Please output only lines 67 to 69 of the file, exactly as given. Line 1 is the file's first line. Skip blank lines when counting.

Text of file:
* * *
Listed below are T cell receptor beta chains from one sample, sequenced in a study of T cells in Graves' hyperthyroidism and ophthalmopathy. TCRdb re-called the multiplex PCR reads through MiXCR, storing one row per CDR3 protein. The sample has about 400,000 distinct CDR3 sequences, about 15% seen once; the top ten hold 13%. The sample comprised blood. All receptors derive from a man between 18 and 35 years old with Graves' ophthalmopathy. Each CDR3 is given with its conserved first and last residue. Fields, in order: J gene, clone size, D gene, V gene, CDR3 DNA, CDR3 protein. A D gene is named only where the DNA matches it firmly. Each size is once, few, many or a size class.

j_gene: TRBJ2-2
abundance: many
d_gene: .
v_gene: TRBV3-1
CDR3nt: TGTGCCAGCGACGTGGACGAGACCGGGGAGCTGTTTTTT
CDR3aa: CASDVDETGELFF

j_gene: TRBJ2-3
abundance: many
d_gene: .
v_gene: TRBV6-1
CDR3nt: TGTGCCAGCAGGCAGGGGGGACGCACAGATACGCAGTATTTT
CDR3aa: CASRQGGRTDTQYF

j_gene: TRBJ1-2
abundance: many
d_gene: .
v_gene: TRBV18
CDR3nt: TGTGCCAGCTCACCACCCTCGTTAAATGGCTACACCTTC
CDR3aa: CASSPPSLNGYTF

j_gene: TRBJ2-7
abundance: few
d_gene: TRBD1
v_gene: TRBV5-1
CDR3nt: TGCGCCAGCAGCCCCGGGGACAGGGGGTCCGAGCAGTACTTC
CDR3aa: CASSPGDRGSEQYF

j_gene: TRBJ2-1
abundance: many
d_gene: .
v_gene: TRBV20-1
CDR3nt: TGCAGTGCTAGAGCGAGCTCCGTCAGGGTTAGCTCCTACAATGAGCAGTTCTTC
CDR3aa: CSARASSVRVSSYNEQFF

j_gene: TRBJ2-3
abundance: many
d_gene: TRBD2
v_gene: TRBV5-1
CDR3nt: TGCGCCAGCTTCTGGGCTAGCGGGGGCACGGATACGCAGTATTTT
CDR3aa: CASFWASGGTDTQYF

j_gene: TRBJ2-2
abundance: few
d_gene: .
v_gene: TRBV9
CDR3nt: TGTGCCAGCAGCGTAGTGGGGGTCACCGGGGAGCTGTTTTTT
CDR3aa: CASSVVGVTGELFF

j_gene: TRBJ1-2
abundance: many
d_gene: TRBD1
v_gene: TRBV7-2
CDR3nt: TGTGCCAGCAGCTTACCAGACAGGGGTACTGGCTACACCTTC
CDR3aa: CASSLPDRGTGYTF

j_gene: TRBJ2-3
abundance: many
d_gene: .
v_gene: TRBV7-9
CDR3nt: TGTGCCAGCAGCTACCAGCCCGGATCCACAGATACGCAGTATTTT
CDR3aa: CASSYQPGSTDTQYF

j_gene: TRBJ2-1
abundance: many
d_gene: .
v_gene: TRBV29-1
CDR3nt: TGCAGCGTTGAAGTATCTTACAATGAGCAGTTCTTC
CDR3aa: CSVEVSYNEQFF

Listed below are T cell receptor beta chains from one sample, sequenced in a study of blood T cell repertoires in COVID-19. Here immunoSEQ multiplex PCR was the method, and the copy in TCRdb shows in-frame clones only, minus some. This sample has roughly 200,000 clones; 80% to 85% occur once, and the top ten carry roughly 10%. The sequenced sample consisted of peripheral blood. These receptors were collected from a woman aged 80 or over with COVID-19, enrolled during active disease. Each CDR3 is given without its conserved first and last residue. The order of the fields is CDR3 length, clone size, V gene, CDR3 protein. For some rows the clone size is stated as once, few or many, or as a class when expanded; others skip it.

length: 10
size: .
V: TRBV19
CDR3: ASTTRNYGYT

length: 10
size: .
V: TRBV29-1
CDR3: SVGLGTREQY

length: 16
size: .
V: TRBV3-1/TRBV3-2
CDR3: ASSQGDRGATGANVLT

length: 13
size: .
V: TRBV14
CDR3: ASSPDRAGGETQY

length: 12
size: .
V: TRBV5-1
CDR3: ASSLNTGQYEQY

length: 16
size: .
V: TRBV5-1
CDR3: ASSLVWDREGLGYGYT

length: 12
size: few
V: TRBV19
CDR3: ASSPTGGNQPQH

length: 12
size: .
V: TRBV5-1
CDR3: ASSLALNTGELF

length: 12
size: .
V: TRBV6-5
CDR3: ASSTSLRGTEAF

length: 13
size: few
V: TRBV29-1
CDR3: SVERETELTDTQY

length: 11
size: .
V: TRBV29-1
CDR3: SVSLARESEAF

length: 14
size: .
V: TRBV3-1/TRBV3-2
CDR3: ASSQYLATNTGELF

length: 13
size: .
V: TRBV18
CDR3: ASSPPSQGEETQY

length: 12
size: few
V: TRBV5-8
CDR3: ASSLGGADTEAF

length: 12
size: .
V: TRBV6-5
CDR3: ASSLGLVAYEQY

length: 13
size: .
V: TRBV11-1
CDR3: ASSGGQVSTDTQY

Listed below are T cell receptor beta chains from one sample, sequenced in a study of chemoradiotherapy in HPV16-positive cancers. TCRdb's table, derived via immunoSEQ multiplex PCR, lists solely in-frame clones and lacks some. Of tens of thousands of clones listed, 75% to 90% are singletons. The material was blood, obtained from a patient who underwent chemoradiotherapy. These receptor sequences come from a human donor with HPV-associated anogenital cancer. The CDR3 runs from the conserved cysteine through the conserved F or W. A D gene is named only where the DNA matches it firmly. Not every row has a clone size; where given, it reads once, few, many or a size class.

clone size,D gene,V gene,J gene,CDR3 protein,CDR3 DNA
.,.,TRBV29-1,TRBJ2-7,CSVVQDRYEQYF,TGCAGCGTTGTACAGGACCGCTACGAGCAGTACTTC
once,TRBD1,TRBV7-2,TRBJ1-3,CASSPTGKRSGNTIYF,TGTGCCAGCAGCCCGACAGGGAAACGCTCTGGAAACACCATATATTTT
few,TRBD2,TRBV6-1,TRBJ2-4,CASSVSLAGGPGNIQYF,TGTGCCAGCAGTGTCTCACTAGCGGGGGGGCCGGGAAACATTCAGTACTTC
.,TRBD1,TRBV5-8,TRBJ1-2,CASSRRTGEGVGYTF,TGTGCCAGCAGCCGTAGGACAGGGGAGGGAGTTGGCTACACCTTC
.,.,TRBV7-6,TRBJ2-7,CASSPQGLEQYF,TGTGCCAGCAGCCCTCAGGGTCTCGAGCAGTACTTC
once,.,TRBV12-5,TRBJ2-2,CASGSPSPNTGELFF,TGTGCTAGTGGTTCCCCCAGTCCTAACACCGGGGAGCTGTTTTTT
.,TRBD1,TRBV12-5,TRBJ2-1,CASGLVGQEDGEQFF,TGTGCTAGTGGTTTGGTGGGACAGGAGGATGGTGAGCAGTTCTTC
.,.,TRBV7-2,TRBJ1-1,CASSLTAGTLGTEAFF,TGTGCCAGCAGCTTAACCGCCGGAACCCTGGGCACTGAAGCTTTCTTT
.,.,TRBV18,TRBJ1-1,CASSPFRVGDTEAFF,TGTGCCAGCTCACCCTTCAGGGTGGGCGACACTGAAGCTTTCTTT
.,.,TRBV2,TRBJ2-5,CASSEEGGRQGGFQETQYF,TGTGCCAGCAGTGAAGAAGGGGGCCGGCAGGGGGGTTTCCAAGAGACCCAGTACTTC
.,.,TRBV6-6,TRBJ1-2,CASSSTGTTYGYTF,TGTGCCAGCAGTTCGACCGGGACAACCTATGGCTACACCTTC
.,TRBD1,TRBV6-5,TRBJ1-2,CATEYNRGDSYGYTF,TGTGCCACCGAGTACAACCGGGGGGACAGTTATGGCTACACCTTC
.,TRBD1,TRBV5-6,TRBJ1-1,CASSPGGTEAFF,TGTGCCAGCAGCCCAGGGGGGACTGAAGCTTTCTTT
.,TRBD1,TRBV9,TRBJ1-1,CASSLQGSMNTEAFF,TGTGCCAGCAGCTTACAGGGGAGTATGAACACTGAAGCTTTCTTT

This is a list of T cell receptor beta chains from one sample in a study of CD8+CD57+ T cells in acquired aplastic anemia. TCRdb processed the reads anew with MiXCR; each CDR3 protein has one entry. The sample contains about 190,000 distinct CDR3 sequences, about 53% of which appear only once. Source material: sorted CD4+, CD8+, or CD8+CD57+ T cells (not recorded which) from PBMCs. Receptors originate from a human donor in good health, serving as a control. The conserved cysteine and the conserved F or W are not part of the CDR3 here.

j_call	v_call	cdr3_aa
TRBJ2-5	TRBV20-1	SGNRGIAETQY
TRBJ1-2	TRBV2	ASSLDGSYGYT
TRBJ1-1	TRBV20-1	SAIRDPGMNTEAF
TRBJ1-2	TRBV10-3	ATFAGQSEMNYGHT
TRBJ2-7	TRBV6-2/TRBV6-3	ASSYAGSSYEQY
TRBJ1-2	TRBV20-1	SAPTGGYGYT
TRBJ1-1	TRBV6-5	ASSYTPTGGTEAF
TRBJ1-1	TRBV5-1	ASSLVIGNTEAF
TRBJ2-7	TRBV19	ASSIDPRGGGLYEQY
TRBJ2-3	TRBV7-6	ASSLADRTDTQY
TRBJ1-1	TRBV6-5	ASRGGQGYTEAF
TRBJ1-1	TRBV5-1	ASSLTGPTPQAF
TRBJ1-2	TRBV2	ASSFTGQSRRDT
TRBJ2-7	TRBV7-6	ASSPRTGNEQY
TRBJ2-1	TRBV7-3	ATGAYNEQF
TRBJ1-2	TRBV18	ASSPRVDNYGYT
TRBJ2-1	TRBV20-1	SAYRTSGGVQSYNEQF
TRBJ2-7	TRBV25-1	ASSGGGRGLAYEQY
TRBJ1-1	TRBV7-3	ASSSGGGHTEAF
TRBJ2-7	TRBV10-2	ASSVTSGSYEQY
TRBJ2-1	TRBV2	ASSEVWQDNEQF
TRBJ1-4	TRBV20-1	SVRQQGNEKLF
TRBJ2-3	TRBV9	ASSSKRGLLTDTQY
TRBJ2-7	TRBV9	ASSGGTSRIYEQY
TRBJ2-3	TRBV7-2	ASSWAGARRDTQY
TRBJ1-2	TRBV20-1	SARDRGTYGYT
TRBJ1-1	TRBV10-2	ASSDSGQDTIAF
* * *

length: 10
size: .
V: TRBV29-1